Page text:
How to Pass Puerto Rico’s Residency Tests
- Posted: February 2, 2019
- Posted by: Sheila Olson
- Last Reviewed: February 2, 2019
Act 20 and Act 22 are two of the most well-known tax incentives in Puerto Rico, but in order to take advantage of them, you must be a bona-fide resident. Just visiting Puerto Rico isn’t enough; to establish residency, you have to make the island your home.
Fortunately, passing the residency tests isn’t a matter of guesswork. There are straightforward requirements to pass each part of the residency test. If you’re ready to take advantage of Puerto Rico’s tax advantages, here’s what you need to know to pass the three-part residency test.
Passing Puerto Rico’s “presence” residency test
This is the first of the three requirements to become a bona fide resident of Puerto Rico. To pass, at least one of the following must be true:
- You were physically present in Puerto Rico at any point in the day for at least 183 days during a tax year. For purposes of the test, you’re considered “present” in Puerto Rico even if you’re on business or personal travel for up to 30 days, as long as your travel isn’t to the United States.
- During the three-year period that includes the current tax year and the two immediately prior, you were in Puerto Rico for at least 549 days. Note that you must spend at least 60 days on the islands in each of the three years.
- You spend fewer than 90 days per year in the United States.
- You earned income of less than $3,000 in the United States, and spent more time in Puerto Rico than in the United States, in the tax year.
- You had no “significant connection” to the United States during the tax year.
There are exceptions and special considerations for individuals in the military, full-time students, and those serving as elected representatives in the United States. In the case of evacuation due to natural disaster, such as Hurricane Irma, there are other exceptions to the “presence” rule.
You can download the Day Tracker tool to keep track of your presence in Puerto Rico.
Passing the “tax home” residency test
This one is the easiest to satisfy—if you don’t have a tax home outside Puerto Rico for any part of the tax year, you’ve passed the test. For purposes of the residency test, your tax home is where you primarily conduct your business. If your work doesn’t require maintaining an office or place of business, then your tax home is where you reside.
You may be able to pass the “tax home” test the year-of-your-move to Puerto Rico if you meet certain requirements, the most significant are that you do not have a tax home outside Puerto Rico at any time during the final 183 days of the year, and that you maintain a tax home in Puerto Rico for the three years immediately following the move. If you don’t meet those requirements, you may be subject to IRS clawbacks for the year of the move. Generally speaking, it’s a good idea to time your move for November or December so the following year is continuous in Puerto Rico.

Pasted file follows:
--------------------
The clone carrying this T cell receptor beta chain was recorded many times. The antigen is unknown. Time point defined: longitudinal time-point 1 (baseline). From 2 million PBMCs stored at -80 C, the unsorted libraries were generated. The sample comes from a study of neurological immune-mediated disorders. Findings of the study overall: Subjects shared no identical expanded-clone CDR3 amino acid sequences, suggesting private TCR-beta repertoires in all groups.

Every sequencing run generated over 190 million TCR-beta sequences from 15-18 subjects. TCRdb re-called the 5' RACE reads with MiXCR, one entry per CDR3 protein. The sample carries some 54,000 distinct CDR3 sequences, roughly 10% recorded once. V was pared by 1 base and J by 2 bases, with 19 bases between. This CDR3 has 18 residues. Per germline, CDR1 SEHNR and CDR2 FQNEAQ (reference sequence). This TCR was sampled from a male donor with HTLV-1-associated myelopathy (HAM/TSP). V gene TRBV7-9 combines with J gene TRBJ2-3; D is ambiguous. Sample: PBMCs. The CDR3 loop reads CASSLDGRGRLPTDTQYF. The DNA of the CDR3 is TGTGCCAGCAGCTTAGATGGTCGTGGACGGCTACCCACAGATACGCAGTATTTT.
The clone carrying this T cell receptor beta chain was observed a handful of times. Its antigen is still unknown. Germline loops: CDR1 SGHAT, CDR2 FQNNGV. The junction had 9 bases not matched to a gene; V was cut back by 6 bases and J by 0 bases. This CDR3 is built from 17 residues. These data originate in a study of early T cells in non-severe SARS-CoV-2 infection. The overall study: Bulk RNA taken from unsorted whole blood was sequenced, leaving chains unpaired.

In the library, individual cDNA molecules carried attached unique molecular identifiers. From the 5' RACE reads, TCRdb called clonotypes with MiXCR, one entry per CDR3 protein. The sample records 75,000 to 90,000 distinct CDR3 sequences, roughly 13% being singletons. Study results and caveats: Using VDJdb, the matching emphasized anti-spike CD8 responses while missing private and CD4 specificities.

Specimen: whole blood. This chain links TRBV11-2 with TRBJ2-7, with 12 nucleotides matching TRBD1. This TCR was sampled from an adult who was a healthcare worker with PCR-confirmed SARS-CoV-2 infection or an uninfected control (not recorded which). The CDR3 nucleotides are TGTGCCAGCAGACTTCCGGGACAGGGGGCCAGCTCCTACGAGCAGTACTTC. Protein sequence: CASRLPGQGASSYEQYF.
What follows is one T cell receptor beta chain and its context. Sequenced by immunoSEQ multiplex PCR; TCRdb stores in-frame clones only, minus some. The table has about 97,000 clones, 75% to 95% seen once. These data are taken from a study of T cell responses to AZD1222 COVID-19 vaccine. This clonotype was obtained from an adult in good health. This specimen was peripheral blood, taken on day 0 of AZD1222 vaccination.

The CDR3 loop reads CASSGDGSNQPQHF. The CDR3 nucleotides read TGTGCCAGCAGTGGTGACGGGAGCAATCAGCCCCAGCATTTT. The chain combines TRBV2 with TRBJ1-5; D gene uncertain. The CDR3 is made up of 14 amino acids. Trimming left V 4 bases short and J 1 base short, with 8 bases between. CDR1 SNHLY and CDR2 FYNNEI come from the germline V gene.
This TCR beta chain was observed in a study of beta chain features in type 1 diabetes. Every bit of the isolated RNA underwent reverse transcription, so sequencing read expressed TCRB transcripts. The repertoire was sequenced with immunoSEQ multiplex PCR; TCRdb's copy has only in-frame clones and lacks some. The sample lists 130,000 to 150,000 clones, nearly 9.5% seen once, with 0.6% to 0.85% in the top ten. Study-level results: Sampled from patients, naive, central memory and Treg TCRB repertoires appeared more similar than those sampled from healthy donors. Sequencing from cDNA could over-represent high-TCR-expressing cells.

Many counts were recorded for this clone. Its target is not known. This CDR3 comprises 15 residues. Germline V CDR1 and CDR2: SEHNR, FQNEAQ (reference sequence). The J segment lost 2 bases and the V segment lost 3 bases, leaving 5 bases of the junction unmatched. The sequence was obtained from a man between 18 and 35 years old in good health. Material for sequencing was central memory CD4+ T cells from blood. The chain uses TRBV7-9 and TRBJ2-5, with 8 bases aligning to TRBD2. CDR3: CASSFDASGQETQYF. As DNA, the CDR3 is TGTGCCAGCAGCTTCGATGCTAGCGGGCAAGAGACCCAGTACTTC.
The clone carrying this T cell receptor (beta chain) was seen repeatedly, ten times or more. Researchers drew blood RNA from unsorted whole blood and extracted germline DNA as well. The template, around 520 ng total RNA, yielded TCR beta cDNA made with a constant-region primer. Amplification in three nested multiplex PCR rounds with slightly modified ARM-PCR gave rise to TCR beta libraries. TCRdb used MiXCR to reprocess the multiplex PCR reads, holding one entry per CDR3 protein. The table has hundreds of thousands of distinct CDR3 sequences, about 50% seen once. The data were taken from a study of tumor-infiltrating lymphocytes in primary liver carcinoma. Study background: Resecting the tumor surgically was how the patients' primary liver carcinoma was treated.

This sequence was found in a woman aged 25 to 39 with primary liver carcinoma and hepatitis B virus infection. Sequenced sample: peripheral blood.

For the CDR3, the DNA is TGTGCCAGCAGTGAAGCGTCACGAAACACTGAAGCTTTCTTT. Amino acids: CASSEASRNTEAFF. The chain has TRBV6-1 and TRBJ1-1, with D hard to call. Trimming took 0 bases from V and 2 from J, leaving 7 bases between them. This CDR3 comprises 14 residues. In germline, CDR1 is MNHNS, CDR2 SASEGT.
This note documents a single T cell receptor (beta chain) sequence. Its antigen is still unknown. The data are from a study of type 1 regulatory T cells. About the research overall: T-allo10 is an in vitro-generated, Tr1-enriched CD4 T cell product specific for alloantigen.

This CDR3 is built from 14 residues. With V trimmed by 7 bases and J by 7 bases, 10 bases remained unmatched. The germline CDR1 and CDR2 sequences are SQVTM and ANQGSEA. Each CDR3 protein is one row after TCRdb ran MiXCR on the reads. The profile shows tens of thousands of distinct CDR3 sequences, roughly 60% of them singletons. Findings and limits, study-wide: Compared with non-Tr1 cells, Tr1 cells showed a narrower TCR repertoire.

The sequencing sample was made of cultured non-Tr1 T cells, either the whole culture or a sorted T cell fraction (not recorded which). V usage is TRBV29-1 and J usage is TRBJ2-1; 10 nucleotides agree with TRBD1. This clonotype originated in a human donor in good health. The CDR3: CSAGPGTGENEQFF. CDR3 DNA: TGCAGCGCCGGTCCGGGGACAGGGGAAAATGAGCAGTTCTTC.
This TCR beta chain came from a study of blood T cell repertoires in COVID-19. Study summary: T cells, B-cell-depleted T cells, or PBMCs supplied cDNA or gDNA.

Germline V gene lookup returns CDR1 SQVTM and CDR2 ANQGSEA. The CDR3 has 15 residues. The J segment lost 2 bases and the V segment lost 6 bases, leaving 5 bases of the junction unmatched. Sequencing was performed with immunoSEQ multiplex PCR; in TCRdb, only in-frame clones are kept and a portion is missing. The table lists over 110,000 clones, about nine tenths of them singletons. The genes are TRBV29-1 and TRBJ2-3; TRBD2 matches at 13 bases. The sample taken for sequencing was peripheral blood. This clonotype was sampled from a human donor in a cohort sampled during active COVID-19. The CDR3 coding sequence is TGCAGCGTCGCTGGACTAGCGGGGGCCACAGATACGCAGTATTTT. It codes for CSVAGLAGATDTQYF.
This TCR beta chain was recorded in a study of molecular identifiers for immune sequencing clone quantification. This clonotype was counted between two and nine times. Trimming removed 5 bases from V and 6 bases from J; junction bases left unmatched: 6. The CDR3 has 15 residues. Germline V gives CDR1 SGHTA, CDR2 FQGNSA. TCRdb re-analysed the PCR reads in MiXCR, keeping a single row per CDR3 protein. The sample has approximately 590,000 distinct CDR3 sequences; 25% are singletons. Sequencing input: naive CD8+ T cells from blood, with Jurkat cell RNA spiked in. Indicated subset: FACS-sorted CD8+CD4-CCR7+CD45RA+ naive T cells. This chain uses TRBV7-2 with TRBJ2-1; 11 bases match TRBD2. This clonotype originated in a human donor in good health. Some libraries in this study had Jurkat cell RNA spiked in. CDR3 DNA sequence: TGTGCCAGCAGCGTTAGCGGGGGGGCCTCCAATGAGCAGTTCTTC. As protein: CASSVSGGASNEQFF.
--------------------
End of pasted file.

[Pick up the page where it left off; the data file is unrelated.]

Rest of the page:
Passing the “closer connection” residency test
This test is based on facts and circumstances about your life in Puerto Rico, considered in aggregate by the IRS, and compared to your connections in the United States or other places.
The following nine factors contribute to satisfying the “closer connection” test:
- Where is your permanent home?
- Where does your family reside?
- Where do you keep your personal property and belongings such as cars, furniture, clothing, and jewelry?
- Where are your cultural, political, social, and religious relationships maintained?
- Where do you bank?
- Where do you conduct business?
- Where was your driver’s license issued?
- Where do you vote?
- What country do you designate as your residence on official documents and forms?
Here’s a real example of the “closer connection” test:
A fund manager moves to Puerto Rico and rents an apartment. He joins the local Chamber of Commerce, attends religious services, and keeps a car in Puerto Rico. His wife and his two high school-aged children remain in the United States so the teens can complete their education. He co-owns with his wife the home she and the children live in, and visits frequently, always mindful of the “presence” test requirements.
However, he is still a country club member in the states, and has U.S. bank and brokerage accounts and he receives those statements at his address in Connecticut. He also maintains his Connecticut driver’s license and voter registration.
In this case, the fund manager appears to have closer connections to the United States than to Puerto Rico and would therefore fail the residency test.
It’s a good idea to address each of the questions as soon as you relocate to Puerto Rico—and document all the steps you took to do so.